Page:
Sandia LabNews

“White Christmas” and a wish for current and future generations

Baby Boomer Pam Hansen-Hellwege reflects on a conversation with millenials and children about the lack of diversity in the 1954 movie White Christmas. Seeing their observations as a hopeful sign for the future, she notes that at least two generations of citizens she interacts with on a regular basis see a whole community of people when they look at the horizon.

Tamara Kolda named editor-in-chief of new SIAM Journal on Mathematics of Data Science

Tamara Kolda has been named founding editor-in-chief of the new SIAM Journal on Mathematics of Data Science (SIMODS), published by the Society for Industrial and Applied Mathematics (SIAM). The new journal brings foundational mathematical and statistical advances in data science to the center stage.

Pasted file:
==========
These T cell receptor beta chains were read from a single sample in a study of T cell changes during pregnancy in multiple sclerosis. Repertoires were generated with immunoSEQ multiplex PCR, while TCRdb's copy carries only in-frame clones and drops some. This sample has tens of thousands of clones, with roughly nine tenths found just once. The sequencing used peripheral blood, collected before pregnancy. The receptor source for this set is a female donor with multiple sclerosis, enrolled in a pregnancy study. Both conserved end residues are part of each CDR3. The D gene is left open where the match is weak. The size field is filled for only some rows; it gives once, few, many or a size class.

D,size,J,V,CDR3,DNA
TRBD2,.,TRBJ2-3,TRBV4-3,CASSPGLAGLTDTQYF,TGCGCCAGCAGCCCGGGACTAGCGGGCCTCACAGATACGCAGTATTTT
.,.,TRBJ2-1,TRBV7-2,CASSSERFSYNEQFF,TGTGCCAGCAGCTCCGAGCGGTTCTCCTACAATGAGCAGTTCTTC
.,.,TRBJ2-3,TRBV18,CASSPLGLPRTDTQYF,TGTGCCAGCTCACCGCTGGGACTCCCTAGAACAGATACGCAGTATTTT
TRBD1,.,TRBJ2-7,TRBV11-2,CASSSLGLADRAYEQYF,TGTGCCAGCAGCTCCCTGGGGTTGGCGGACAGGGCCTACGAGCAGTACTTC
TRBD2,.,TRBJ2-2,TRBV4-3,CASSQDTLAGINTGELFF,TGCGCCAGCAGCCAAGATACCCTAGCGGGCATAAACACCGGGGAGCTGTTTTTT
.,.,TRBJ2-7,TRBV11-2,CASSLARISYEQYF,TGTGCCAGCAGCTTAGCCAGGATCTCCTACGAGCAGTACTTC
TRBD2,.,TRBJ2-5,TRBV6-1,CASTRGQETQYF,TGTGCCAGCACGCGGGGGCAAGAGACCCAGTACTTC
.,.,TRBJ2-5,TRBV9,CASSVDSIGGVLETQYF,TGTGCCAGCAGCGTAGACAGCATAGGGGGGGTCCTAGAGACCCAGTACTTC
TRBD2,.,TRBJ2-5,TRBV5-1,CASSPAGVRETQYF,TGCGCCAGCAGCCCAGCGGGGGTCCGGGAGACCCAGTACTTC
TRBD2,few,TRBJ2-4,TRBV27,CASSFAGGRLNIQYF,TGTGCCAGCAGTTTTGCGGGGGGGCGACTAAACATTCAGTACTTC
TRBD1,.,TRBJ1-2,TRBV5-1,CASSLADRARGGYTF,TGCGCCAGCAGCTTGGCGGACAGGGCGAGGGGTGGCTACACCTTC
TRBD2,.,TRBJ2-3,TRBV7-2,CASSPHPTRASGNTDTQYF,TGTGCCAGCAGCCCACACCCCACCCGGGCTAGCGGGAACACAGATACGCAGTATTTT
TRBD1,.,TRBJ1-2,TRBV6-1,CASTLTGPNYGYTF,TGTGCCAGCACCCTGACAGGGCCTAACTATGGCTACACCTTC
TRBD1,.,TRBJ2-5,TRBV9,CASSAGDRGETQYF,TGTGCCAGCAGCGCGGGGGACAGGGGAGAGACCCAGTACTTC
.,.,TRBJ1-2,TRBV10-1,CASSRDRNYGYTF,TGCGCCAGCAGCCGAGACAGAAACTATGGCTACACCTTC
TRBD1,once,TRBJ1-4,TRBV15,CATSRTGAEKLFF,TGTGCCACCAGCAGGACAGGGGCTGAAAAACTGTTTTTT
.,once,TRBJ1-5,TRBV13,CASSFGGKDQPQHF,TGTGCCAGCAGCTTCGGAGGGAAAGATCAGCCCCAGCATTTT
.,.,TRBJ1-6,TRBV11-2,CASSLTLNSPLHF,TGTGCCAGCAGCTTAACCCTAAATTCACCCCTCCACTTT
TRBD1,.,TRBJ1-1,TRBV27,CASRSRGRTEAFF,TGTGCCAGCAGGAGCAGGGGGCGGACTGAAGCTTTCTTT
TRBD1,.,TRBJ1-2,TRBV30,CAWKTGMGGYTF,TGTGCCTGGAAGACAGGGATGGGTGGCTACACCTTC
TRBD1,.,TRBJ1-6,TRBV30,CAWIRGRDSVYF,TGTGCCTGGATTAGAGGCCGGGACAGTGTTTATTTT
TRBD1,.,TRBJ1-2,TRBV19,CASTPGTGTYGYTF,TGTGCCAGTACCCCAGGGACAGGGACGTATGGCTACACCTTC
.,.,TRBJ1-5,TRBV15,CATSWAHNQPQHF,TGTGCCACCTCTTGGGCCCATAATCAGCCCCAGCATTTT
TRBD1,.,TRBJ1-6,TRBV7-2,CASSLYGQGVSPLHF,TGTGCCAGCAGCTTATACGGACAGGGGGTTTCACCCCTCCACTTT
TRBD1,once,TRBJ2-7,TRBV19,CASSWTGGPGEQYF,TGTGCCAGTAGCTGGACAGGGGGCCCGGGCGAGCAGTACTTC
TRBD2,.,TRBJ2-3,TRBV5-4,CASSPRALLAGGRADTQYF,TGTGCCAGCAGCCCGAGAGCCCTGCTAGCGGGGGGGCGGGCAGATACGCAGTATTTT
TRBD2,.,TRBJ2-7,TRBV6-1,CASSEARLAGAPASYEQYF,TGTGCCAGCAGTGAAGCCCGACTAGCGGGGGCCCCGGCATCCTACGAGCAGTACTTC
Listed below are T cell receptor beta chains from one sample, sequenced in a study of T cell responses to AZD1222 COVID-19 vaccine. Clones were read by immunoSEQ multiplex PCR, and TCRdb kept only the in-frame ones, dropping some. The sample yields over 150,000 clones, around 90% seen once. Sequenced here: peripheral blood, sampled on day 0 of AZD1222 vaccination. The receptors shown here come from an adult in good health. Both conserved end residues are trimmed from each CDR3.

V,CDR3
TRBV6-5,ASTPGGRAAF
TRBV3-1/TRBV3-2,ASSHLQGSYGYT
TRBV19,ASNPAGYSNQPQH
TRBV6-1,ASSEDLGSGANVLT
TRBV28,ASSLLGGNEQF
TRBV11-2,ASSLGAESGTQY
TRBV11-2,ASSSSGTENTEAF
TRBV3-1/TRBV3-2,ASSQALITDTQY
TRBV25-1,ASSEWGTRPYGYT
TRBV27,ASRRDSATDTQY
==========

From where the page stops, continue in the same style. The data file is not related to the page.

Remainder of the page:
Celebration at the intellectual property finish line includes family and friends

Sandia researchers were joined by partners, parents and friends in December to celebrate the ninth annual Innovation Celebration, organized by Integrated Partnerships Organizations. The event, at the Albuquerque Museum, recognized individuals who added patents and commercial copyrights to Sandia’s intellectual property portfolio in 2017.

Heat it and read it

Thanks to the addition of a heating element, Sandia's SpinDx can now perform both protein and nucleic acid tests to identify nearly any cause of illness, including viruses, bacteria, toxins or immune system markers of chemical agent exposure.

Sandia Labs spending tops $1 billion, economic impact booms in FY18

Sandia spent nearly $1.3 billion in goods and services in fiscal year 2018, with spending on New Mexico companies up by $55 million compared to the previous year, according to the Labs’ latest economic impact report.

Modeling terrorist behavior with Sandia social-cultural assessments

A team of Sandia social-behavioral scientists and computational modelers recently completed a two-year effort, dubbed “Mustang,” to assess interactions and behaviors of two extremist groups. The purpose of their study was to inform U.S. and U.K. decision-makers about the groups' possible reactions to specific communications.